Frances Nunziata, rightly, voted against applying rent control on buildings just like 22 John: buildings in which mixed incomes live together. It was perfectly reasonable to do that; after all, mixed-income buildings are good and should be encouraged.

 

 

WVRA hosts AGM in Weston Hub

On Tuesday May 14, the Weston Village Residents’ Association held its annual general meeting inside the new Weston Hub. The Hub interior still needs some final touches but is essentially complete. Landscaping is a work in progress but it’s coming along nicely and will be ready for next year. The official opening is on May 25th and 26th.

WVRA Chair Dave Bennett opened by talking about some of the ‘heat’ encountered when the Hub was proposed. This was later echoed by Councillor Nunziata.

For some warm reading go here, here, here and here.

You’re welcome Dave and Frances.

This area will house the Farmers Market next year. (click to enlarge).
Landscaping work has been done at the Hub entrance. Note the bridge connecting the multi-storey parking lot to the rental building.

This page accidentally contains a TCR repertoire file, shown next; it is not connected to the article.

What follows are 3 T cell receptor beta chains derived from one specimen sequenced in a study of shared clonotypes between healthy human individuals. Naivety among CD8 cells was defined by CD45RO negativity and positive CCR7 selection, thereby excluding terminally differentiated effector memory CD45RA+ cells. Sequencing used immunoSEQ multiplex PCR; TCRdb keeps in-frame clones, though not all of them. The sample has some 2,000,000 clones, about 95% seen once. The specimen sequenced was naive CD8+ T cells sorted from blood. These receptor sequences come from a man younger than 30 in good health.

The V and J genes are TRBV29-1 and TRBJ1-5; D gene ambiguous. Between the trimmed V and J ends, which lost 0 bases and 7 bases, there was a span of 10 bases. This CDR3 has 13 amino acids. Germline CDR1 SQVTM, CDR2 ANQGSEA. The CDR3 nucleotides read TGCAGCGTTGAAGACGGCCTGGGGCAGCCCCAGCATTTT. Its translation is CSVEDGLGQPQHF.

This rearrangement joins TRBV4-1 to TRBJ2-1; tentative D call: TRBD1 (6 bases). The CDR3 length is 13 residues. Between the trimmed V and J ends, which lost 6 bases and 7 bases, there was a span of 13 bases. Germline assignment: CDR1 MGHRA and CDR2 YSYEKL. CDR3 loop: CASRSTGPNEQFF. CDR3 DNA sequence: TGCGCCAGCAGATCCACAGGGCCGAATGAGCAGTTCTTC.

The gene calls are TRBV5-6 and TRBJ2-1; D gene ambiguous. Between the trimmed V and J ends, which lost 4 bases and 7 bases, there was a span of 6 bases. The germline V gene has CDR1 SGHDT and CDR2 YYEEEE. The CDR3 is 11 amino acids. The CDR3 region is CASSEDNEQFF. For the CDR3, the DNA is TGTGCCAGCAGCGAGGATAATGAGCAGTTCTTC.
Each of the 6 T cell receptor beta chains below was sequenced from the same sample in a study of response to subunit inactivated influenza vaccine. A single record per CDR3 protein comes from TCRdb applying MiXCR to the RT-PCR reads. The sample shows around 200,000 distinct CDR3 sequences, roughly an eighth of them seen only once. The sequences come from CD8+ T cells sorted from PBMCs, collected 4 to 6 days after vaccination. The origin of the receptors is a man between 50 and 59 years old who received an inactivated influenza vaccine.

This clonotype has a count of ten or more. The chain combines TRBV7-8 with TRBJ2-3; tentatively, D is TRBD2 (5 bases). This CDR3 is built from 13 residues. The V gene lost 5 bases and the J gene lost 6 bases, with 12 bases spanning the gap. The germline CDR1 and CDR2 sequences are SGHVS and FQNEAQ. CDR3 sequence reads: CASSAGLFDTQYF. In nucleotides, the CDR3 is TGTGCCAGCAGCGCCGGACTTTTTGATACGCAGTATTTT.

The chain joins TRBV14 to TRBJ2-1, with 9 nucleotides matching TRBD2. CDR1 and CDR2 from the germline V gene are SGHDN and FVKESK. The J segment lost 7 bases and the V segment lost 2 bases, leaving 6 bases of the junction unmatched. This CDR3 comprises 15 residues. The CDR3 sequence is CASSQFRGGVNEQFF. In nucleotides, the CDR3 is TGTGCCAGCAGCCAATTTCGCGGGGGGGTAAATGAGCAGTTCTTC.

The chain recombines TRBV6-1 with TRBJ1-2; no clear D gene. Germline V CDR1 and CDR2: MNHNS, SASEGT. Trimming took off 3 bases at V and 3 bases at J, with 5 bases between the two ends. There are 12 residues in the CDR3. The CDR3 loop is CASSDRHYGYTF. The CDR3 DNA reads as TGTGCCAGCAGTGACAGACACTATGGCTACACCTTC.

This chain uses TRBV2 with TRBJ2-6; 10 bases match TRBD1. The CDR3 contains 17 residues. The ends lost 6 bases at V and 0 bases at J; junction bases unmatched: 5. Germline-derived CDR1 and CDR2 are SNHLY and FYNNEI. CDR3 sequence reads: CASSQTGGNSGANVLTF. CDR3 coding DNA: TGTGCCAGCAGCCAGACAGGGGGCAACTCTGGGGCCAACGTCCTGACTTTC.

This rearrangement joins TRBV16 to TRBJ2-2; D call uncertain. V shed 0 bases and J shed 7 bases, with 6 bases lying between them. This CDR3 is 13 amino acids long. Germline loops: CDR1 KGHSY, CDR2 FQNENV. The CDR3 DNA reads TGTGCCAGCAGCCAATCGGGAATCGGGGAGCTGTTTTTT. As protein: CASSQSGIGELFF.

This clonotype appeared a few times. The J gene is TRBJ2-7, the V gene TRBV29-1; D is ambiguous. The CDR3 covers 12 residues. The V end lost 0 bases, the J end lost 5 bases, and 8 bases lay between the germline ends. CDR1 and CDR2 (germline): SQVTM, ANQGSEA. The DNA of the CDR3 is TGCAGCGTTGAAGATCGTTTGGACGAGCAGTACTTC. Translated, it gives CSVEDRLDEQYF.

The new space easily accommodated the 50+ people in attendance. LoriAnn Givran from Artscape, talked about the new facilities, Marlene Mackintosh from UrbanArts and Michael Kelly from Shakespeare in Action introduced themselves and the programs that they offer.

The highlight of the evening was to be a presentation from former Toronto Chief Planner Paul Bedford but because of illness, Mr. Bedford was absent but ably represented by colleague and Urban Lands Institute Executive Director Richard Joy. The presentation dealt with the ULI Technical Assistance Panel (TAP) Report tabled last August.

From the TAP report (Click to enlarge).

Richard dealt with the five big ideas from the report, namely,

  • Promote and plan Weston as a riverfront community
  • Market Weston as an affordable commercial and residential location for airport workers
  • Bring a brewery to Weston
  • Build partnerships with Universities and Colleges
  • Establish a co-op grocery store.